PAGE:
For the past few weeks we have been diligently working away on our domestic adoption application. This is a tenuous process that has required us to reveal every minute detail of our lives. That being said, I have found it quite fun/distracting to have a project. This is the first month in two years where I have not cared much about monitoring for possible ovulation. I finally feel like we are making some sort of “progress” towards our goal of having a family. We spent hours collaborating on our “brochure” created to catch the eye of a birthmother. I have agonized over every word and every photo. It feels incredibly vulnerable to put your greatest wish on paper, expose yourself for who you are, and hope that someone sees something in you that inspires them to share their child with you. We hope to have our home study completed soon.
I learned long ago that I feel much better when I can be open and honest with the world. But there is something incredibly strange about sharing the news that we are trying to adopt. With the unclear timelines and a possibility that we may not ever be selected, there is more uncertainty that I can bear. Despite my desire to want to shout this news from the rooftops, so far, we have entrusted only a small group of close family and friends with this information and will likely wait until we are on the official wait list until we share more freely. I want to preface the following “feelings dump” with fact that every single person we have told has been overwhelmingly supportive, loving, and encouraging.
I have frequently needed time alone to cry after sharing our adoption news. Based on the questions that are asked, the avoidance of the topic altogether, and my usual awkwardness, I get the sense that the general attitude towards adoption is that it is our “last choice” as opposed to “a choice.” Today I saw our family physician to complete the application medical form. As she completed the form, she asked about the status of our fertility clinic referral and offered me new tests that she has never offered before. When I made a joke about my tiny bladder and feeling nervous for the pelvic ultrasound she is sending me for, she said, “it will prepare you for what your bladder will feel like when you are pregnant.” Arghhhhh! I was at this appointment to discuss adoption not fertility! Hubby and I have made a choice and are feeling so excited about becoming parents through this avenue. Why all of a sudden are we pushing the fertility clinic, tests, and taunting me about pregnancy symptoms? I take full responsibility that my perception of people’s reactions is likely tainted by my waining but ever present infertility grief, but I found this interaction to be quite insensitive. We don’t know for certain that we are absolutely infertile and despite the possibility that it may be possible for us to have a pregnancy, we have made the choice to adopt because it feels like the right fit for us. This is not a “last choice” by any means. The possibility that people may perceive our future son or daughter to be a “second choice” kills me.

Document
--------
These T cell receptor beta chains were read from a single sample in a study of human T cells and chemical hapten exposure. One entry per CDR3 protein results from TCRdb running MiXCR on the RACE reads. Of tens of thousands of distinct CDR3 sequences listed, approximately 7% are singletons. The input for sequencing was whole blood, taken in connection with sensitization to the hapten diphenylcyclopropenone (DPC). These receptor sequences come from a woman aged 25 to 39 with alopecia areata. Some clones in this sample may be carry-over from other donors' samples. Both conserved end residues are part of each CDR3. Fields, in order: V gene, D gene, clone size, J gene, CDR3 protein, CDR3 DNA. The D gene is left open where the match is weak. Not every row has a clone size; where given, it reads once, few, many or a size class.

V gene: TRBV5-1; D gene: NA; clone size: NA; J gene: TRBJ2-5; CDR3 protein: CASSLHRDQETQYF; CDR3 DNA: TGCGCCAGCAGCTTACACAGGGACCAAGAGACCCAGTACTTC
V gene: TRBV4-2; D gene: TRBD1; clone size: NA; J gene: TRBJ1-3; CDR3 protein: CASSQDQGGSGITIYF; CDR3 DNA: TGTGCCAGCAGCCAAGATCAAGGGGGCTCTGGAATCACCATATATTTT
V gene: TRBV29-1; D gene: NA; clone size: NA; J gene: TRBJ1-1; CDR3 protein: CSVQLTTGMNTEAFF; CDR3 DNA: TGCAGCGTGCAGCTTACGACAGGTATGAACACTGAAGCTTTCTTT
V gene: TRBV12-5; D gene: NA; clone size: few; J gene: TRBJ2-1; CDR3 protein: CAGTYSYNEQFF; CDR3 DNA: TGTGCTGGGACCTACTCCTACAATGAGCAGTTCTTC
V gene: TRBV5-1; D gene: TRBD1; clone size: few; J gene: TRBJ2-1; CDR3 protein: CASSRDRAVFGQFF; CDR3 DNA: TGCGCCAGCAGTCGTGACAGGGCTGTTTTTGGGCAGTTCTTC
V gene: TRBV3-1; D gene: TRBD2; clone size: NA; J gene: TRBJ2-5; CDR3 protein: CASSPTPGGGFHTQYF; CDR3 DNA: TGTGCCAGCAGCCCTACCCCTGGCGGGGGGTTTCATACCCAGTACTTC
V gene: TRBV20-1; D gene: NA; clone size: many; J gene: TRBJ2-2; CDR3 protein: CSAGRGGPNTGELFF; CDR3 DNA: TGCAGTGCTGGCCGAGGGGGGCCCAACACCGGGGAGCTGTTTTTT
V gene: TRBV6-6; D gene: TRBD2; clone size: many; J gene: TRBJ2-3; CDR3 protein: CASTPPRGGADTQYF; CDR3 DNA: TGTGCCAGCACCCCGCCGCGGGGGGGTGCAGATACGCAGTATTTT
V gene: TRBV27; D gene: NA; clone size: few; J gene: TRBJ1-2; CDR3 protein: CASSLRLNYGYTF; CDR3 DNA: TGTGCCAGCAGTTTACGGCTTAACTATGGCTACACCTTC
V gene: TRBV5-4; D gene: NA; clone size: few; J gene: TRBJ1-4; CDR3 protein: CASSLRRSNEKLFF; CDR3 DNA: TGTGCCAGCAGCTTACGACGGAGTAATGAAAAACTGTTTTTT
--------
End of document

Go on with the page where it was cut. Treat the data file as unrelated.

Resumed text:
I have an amazing group of 10 girlfriends and the thought of telling the story over and over was feeling a bit overwhelming to me, so like the chicken I am, I sent them a group email explaining our situation. I recognize how incredibly lame this is but I have been quite emotional and do much better when I have some time to organize my thoughts. I felt incredibly supported by their immediate and encouraging responses. A week later, when I saw them all for our weekly girls night, not a single person brought up my news. They talked about their children and a current pregnancy within the group; but not a single word about my situation. As we were leaving, my one gal pal whispered to me that she was really excited for us and it was enough to make me weep. I went home and cried myself to sleep. The acknowledgment was all I wanted but also magnified the fact that no one else said a word. When anyone of them has announced a pregnancy, we have talked for hours about symptoms and potential names, dreamed of nursery decor, and ogled over sonogram photos. As hurt as I felt, in hindsight I know that my impersonal email made my friends uncertain about how to broach the subject with me in person.
I have come to the obvious realization that my expectations for others is simply unrealistic. I have been setting people up to fail and that is incredibly unfair. Today, I intentionally accept that sharing the news of our desire to adopt is not the same as sharing the news of a pregnancy. People will respond differently and some will need time to process. Only I can set the pace and tone of these conversations – no one can read my mind. I am responsible for asking for what I need. At the end of the day, I know that we are surrounded by so many special people that will be rooting for us and sending us love and light however long this journey takes.